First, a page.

Ideology in the Language of Judges: How Judges Practice Law, Politics, and Courtroom Control

By Susan U. Philips | Go to book overview
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Attorneys want certain kinds of judges on the bench who will interpret rules in a particular way because such matters affect their individual law practices. . . . In judicial selection, as in the handling of legal affairs generally, attorneys act as spokesmen of the social and economic interests they represent. ( Watson & Downing 1969: 43, quoted in Schmidhauser 1979: 33)

Just as there is little concern with or evidence of political party ideology influence on trial court judicial behavior in literatures on judicial behavior, so too there is little concern with organized bar political ideological influence on judicial behavior. The reasons this is so are clearly related to pervasive, deeply rooted views on the differences between the roles of appellate and trial court judges that the Tucson judges articulate so clearly. Appellate justices, with broader powers, can implement political ideologies, whereas trial court judges, with narrower powers, are not expected to be able to implement their political ideologies. Dolbeare's views on this issue seem typical:

We have found the criteria for selection of judges here to be service to the party rather than policy preference or program orientation of any kind. We have found no reason to consider this lack of policy concern to be unique to partisan election courts, and we have seen that participants in local politics generally are unlikely to seek to influence selection of judges on a policy basis. This is only consistent with most assumptions about local politics, which are to the effect that the motivations of activists are more likely to be extractive (jobs, contracts, power, patronage, etc.) than programmatic (ideological, policy preferences, comprehensive programs, etc.). The political activist whose motivation stems from ideological or program goals is more likely to focus on state or national levels of government, suggesting in effect a continuum of relatively greater proportions of policy orientation among activists from the local through the state to federal levels. Some participants at the local level are active there because of ideological or program goals, of course, but the proportion of persons taking part for purely economic self-interest or other extractive purposes seems highest at the local level. ( 1967: 124 (emphasis added))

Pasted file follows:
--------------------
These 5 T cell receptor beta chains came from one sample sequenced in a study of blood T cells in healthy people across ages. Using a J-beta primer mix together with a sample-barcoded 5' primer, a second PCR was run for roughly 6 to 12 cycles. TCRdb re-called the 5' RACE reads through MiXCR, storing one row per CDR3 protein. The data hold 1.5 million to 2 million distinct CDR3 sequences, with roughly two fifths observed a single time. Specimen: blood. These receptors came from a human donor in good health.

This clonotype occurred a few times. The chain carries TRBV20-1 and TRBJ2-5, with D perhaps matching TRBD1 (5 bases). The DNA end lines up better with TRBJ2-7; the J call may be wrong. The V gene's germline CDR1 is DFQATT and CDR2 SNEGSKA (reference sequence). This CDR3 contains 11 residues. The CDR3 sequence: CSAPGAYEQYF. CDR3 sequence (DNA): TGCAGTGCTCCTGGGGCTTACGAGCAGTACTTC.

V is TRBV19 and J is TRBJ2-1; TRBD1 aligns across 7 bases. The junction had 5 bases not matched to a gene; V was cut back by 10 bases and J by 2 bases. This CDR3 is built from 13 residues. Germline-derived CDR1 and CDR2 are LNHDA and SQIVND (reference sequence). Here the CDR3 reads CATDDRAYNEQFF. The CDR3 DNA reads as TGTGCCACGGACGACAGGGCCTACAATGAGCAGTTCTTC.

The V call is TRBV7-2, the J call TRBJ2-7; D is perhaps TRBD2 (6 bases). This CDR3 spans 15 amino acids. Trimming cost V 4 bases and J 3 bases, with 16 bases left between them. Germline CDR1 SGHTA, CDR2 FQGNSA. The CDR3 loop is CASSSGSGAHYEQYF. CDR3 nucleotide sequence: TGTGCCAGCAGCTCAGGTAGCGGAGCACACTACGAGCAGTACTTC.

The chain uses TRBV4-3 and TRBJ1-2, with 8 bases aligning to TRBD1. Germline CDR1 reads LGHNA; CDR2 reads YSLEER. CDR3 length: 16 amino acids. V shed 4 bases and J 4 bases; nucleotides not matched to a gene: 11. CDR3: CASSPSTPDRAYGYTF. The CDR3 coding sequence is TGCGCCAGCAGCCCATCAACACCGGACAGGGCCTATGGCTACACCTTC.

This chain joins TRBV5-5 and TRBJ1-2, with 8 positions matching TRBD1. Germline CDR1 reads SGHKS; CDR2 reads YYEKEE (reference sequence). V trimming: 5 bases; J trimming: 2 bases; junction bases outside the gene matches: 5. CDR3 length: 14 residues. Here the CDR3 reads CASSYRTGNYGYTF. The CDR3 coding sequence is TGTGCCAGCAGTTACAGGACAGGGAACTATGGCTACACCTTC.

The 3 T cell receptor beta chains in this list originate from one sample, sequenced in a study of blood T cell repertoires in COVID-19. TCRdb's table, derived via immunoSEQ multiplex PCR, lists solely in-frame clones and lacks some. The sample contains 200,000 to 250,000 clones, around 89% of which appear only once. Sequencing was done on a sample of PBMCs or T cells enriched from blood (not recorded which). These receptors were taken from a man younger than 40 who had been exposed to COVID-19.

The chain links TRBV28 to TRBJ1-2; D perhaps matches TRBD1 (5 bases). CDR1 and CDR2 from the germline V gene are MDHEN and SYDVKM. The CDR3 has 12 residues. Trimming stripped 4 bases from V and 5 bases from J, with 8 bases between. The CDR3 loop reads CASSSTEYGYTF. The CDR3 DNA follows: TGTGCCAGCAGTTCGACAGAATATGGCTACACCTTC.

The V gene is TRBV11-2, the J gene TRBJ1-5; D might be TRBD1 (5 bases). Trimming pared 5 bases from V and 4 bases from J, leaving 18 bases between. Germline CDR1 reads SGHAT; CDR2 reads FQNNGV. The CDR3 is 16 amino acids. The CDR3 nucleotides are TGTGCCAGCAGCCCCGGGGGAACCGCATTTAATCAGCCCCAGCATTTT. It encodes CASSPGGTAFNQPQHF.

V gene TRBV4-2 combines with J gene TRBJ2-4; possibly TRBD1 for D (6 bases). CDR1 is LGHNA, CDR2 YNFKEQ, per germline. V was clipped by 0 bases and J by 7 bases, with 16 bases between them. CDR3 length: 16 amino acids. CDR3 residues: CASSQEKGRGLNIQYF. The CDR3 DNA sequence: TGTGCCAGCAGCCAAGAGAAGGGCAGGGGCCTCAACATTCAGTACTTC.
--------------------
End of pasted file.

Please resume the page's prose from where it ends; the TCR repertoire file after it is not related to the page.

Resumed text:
In other words, in Dolbeare's view, whether judges are appointed as a reward for labor for the political party or as a reward for organized bar labor, the motives of the rewarders and the rewarded are "extractive," not ideological, at local political levels. However, as is typical in non-Marxist treatments of political ideology, Dolbeare equates the ideological with explicit intentionally motivated policy orientations that can be associated with recognized institutionalized organizational structures. He does not allow, as Marxists do, that much of what is "ideological" does not have these qualities but is rather hidden, covert, unconscious and unrecognized, and effective by virtue of such qualities. I find it stunning that the same processes acknowledged to be ideologically laden at the appellate court level are widely asserted to be free of ideology at the trial court level. If trial court judges are so lacking in agency, why have them at all? If judgeships are merely extractive spoils, just another set of jobs to go after, why not go after spoils that are easier to get?


Conclusion

The main ideological stance of the Tucson judges with whom I worked is that their work, their legal action on the bench, is nonideological. They take this position be

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